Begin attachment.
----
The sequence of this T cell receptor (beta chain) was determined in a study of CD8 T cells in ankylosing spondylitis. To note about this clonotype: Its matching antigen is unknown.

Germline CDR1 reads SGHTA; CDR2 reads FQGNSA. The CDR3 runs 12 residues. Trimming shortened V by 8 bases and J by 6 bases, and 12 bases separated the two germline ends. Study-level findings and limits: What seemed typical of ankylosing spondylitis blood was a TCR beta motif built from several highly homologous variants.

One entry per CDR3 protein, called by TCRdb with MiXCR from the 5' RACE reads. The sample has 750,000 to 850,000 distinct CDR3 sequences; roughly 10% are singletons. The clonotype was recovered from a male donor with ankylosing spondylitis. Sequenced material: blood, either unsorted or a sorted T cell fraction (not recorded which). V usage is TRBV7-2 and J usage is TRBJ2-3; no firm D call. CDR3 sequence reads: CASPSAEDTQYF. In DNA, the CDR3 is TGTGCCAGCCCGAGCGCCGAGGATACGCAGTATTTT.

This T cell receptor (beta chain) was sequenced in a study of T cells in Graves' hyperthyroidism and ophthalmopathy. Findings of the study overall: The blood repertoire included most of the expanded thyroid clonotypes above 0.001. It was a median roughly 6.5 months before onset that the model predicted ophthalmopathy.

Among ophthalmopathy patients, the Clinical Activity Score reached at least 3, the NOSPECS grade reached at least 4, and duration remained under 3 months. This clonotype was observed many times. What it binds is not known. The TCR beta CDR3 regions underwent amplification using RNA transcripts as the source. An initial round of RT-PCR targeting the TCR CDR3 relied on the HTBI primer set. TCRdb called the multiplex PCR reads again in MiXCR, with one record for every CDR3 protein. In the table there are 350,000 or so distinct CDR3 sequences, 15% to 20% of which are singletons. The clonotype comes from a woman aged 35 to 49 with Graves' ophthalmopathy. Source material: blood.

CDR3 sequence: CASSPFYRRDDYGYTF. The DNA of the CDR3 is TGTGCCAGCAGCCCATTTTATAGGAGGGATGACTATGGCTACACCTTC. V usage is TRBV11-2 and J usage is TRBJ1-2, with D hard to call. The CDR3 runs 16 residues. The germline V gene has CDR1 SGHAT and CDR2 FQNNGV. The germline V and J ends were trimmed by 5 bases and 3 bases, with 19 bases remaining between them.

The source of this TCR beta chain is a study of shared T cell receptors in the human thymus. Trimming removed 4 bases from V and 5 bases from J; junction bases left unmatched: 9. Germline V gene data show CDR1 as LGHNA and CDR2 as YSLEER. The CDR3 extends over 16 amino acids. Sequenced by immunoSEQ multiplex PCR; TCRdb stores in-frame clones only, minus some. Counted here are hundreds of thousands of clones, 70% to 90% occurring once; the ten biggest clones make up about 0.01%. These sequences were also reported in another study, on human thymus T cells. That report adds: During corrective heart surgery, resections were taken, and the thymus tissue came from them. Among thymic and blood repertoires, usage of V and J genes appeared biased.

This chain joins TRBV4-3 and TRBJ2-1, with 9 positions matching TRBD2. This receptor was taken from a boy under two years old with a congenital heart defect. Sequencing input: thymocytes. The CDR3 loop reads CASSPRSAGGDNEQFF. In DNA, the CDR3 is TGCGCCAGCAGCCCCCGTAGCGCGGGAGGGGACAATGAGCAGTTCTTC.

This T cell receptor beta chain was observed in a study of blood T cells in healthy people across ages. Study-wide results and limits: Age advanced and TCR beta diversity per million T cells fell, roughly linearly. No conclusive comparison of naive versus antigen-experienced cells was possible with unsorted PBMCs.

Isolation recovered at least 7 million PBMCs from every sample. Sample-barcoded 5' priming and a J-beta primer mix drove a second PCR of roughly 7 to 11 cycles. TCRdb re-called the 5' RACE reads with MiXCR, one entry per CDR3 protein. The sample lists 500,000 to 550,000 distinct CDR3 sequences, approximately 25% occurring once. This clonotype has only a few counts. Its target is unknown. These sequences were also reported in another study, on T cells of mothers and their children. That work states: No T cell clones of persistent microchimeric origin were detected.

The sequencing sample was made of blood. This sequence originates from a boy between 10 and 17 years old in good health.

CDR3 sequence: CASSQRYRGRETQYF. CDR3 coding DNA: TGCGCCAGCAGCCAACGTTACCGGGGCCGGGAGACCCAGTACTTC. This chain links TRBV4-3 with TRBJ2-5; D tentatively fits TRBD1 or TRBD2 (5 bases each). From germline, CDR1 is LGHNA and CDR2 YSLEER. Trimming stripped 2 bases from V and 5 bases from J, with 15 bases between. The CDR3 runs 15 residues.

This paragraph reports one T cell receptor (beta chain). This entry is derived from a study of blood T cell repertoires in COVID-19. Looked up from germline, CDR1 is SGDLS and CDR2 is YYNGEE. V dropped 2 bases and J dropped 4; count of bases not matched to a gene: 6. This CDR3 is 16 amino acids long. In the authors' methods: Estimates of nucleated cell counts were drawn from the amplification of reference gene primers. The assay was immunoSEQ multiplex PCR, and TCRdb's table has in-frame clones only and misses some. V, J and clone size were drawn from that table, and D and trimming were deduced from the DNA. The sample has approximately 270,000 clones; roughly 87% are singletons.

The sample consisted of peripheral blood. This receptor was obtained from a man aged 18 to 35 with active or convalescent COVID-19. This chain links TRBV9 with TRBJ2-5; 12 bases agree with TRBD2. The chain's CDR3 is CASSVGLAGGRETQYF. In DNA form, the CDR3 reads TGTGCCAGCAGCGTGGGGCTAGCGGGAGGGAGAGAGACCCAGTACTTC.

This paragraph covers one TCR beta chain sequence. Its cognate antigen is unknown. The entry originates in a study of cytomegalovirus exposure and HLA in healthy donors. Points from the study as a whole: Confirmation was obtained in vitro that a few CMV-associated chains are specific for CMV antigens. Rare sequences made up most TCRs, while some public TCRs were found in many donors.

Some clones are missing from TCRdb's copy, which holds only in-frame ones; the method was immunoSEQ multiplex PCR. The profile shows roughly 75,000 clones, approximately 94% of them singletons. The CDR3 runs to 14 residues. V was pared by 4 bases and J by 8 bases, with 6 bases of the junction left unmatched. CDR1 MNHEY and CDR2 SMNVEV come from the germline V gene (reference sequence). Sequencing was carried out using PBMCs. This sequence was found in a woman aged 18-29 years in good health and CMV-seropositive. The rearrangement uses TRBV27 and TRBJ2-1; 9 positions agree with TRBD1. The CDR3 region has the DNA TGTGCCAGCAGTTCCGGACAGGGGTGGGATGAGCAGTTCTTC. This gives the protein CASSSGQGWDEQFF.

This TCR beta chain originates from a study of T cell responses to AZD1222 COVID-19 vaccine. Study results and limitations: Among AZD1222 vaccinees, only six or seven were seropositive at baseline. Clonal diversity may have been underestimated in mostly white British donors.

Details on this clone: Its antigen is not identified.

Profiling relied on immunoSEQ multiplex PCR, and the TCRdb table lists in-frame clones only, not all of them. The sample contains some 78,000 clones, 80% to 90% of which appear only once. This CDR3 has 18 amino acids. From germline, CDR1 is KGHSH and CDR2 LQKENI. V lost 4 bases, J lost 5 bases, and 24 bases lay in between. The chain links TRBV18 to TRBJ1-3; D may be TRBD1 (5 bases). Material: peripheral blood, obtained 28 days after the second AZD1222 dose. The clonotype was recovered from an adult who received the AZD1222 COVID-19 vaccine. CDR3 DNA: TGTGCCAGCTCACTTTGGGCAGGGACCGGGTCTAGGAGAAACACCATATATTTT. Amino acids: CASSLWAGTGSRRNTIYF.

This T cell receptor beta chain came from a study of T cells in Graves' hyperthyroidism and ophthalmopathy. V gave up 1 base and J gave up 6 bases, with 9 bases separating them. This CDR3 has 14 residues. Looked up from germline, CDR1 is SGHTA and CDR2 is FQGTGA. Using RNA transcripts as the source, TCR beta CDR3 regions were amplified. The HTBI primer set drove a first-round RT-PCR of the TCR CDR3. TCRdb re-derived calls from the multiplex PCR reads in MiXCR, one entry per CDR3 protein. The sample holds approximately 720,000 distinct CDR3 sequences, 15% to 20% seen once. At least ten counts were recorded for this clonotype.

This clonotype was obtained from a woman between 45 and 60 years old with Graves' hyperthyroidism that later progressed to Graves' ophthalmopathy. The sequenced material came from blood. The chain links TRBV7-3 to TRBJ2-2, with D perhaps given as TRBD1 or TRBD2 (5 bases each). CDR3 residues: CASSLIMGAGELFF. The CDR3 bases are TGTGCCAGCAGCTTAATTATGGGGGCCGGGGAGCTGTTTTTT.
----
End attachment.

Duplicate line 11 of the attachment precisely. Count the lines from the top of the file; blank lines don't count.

The sequencing sample was made of blood. This sequence originates from a boy between 10 and 17 years old in good health.